Samsung payment to Nokia for patent licenses to be determined in 2015
Nokia has made an agreement with Samsung which lets the Korean manufacturer license part of Nokia's patent portfolio for five more years. The extension to an existing patent licensing deal, revealed today by Nokia, will allow Samsung to avoid any potential lawsuits from Nokia in the future, and at the same time provides Nokia with funds after it sells off its mobile device arm to Microsoft.
Online, radio royalties still dwarfed by physical sales
Revenues from online music licensing has beaten revenues from radio for the first time in the United Kingdom. The Performing Rights Society (PRS), collector of music royalties in the country, found that online revenues of £51.7 million ($78.1 million) outweighed the £47 million ($71 million) earned from radio royalties last year.
Commission scrutinizes $3.9 billion deal
The Federal Communications Commission has reportedly demanded additional information from Verizon and several cable companies, as part of an ongoing investigation into an AWS spectrum licensing deal. The Commission just days ago was asked to scrutinize the proposal, in a letter authored by Verizon competitors T-Mobile and DirecTV, among others.
Settlement payout continues through 2018
TiVo has announced that it has settled a patent dispute with AT&T, as both companies have entered into a licensing agreement. AT&T is said to have agreed to pay TiVo a total of $215 million, split between an initial payment of $51 million and recurring quarterly payments through 2018 totaling $164 million.
Microsoft already receiving $5 per device
Making the case that Apple should abandon its proxy fight against Google and lawsuits against Android smartphone and tablet makers, a managing partner from a leading intellectual-property firm has told Bloomberg that the company could collect up to $10 per device royalties by negotiating licensing fees rather than use up resources in lawyers' fees and court costs to force opponents to work around Apple's patents.
Huawei latest in sights of Microsoft
Up and coming Chinese mobile phone maker Huawei has found itself in the sights of Microsoft. Huawei’s chief marketing officer Victor Xu has told a group of UK journalists that discussions with Microsoft are “in progress” over licensing fees related to purported patent infringements over the company’s use of Android in its products. If it enters into a licensing arrangement, as seems likely, it will join Samsung and HTC as high profile companies paying royalties to the Redmond-based software giant.
UTS 3 offers real-time fonts, over-use reports
Extensis today launched an update to its font management server software, Universal Type Server 3. The software controls compliance with font licensing and workflow for end users. Version 3 adds real-time font usage and availability, while offering compliance policing with over-usage reports. The update adds seamless server failover, new client creativity tools and Adobe InCopy and Photoshop support.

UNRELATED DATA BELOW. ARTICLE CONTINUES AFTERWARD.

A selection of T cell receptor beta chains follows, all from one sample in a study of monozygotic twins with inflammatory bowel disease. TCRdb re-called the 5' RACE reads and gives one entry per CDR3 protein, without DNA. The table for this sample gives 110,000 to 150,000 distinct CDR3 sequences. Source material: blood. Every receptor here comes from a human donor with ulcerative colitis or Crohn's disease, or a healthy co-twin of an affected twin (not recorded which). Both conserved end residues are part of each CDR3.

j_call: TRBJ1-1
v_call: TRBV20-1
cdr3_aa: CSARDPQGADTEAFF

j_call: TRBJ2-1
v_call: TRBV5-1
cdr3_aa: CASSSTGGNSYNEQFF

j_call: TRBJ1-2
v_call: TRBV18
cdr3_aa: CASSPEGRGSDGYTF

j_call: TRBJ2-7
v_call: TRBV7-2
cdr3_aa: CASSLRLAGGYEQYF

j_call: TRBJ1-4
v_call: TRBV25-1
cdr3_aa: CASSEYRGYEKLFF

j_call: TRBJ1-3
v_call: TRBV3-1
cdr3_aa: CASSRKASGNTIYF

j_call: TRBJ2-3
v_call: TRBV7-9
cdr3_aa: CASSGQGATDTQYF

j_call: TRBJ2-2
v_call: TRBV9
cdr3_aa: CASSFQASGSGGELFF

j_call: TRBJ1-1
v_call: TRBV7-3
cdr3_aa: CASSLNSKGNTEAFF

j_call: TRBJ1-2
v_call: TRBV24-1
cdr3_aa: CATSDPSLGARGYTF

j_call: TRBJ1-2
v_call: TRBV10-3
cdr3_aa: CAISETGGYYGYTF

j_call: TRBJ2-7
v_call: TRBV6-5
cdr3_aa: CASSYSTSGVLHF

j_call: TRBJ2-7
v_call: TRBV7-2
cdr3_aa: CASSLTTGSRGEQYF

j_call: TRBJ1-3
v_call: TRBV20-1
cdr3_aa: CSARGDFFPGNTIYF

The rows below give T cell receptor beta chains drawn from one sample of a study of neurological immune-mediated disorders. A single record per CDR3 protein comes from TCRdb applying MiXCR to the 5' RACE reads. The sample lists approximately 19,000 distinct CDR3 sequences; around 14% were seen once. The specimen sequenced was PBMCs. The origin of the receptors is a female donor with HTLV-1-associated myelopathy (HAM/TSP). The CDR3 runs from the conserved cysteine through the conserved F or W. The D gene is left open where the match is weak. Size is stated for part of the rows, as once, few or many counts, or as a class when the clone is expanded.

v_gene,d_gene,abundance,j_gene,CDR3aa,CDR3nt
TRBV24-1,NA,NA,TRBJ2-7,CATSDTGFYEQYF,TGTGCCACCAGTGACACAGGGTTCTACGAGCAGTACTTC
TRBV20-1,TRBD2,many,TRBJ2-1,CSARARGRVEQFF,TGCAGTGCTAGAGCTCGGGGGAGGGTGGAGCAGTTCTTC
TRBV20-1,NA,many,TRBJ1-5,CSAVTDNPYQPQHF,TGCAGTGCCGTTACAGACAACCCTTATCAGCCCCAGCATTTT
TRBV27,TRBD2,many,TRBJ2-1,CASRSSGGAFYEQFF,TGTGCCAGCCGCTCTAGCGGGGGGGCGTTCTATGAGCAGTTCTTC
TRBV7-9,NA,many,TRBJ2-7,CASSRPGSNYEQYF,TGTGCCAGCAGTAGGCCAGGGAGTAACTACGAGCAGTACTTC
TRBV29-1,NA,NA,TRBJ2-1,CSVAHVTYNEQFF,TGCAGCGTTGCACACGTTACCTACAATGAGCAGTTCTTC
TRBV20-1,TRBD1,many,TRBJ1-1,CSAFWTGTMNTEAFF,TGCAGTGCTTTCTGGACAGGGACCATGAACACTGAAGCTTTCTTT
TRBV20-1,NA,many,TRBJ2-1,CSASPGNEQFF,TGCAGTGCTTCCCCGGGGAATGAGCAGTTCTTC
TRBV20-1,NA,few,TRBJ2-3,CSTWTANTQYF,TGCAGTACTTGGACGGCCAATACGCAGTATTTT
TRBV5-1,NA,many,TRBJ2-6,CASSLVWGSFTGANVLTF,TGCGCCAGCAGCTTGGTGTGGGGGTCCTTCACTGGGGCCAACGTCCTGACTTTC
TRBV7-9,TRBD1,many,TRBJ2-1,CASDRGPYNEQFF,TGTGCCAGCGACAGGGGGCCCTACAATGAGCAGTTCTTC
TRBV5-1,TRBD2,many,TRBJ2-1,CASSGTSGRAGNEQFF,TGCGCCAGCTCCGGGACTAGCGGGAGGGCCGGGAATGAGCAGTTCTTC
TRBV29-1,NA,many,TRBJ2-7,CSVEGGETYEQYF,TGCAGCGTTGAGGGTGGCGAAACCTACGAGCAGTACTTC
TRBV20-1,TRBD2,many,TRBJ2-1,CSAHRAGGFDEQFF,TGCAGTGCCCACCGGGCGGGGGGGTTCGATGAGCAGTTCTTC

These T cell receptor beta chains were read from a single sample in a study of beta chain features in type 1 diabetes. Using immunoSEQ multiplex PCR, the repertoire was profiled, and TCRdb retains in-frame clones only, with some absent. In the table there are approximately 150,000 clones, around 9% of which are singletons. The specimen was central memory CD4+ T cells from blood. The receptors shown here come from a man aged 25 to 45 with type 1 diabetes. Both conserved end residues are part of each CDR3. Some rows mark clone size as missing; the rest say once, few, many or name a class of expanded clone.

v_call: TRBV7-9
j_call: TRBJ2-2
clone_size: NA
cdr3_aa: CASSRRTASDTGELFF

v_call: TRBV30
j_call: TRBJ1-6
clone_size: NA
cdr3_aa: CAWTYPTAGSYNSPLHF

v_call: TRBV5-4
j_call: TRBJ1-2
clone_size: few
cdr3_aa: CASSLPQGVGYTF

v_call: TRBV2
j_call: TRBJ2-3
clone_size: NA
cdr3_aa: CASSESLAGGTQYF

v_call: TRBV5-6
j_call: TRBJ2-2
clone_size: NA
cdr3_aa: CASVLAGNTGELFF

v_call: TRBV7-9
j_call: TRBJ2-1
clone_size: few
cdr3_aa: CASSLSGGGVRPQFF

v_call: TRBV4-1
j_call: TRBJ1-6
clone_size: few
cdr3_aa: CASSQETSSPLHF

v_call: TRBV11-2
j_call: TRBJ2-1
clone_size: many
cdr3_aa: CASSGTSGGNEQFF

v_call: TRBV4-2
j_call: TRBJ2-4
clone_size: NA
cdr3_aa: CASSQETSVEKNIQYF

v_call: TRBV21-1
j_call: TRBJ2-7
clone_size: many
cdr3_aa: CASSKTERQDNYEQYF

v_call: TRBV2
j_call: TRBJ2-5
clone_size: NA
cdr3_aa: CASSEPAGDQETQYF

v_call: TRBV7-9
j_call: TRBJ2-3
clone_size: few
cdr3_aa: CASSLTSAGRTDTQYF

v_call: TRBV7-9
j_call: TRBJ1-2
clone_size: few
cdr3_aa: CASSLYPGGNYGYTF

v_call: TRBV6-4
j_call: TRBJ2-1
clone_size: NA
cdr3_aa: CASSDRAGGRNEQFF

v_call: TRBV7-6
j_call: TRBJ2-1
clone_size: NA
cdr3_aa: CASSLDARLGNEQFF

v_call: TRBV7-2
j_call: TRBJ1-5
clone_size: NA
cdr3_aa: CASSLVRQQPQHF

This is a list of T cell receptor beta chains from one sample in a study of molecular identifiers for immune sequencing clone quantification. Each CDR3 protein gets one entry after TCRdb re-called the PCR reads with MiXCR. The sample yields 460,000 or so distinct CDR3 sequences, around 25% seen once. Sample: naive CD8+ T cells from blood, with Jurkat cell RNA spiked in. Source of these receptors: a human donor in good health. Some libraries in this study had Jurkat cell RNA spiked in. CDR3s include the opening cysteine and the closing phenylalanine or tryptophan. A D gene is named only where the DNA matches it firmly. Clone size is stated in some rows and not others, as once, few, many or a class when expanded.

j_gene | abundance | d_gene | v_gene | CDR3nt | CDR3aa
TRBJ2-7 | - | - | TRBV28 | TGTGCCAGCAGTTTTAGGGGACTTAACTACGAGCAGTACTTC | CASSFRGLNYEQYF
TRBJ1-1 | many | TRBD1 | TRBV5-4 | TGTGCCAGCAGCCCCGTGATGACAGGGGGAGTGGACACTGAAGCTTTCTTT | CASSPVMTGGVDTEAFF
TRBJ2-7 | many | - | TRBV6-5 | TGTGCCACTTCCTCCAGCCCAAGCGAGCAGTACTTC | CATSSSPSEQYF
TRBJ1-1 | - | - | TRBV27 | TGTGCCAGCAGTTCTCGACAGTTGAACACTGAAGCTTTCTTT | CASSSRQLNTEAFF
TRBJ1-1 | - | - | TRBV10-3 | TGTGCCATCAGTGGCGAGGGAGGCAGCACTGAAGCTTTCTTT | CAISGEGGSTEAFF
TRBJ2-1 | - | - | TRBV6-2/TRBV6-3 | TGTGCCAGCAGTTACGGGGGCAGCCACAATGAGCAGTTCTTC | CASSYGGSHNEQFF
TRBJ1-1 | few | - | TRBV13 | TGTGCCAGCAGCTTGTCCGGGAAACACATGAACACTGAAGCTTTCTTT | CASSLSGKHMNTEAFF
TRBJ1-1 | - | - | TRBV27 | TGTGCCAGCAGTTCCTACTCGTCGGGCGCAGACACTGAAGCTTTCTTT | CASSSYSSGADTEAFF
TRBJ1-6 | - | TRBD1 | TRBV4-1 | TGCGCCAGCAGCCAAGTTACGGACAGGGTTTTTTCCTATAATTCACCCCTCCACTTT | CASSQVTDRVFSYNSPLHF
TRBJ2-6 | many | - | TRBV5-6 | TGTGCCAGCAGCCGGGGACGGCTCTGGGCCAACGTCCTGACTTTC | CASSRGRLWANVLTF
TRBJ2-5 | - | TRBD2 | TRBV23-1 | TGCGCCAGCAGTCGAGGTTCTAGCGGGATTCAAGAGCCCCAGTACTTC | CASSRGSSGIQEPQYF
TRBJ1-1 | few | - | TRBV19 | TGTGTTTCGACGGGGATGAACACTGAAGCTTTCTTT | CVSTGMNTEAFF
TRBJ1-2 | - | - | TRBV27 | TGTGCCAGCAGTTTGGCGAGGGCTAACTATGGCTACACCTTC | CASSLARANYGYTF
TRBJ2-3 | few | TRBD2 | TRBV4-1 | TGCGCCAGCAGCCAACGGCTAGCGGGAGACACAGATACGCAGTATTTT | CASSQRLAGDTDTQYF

Software protects user's software titles
Excel software has announced two new applications geared toward software protection, LicenseSupport 1.0 and AppProtect 1.0. LicenseSupport provides tools for managing customer licenses for protected applications or documents. Users can securely provide an activation code, reset a license or block an activated license. Additional capabilities enable refund distribution or changes to the number of allowed activations for each serial number.
Chip choice helps increase gross margin on iPhone
Apple has allegedly established a system to minimize licensing costs for 3G components patented by Qualcomm, according to Bernstein Research analyst Toni Sacconaghi. While most 3G OEMs are paying Qualcomm roughly 4 percent on the wholesale price of their phones, Apple reportedly dodges most of the fees and pays an estimated 1.6 percent of its iPhone revenue to the chip maker.
Visual voicemail dispute
Apple and AT&T have reached a settlement with Klausner Technology over patent disputes, and have agreed to license the technology from the firm. AppleInsider reveals that the suit, originally filed in December, was brought against the companies in response to the iPhone's "email inbox"-style voicemail presentation, one of the original device's highly touted features. Klausner says the two companies were in violation of US Patents 5,572,576, and 5,283,818.
Licensing iPhone haptics?
Apple may be looking to license haptic technology from another company, as the industry looks to develop and incorporate more touch feedback technology into devices. Immersion Corporation, a patent-driven digital technology company, has reportedly hired a former Apple executive and has had talks this week to license the haptic technology for in Apple's iPhone. On Thursday, Immersion Corporation announced that it had appointed former Apple executive Clent Richardson to the position of President and CEO and a new report claims that Apple this week began talking to Immersion about a potential licensing agreement for its technology. [corrected]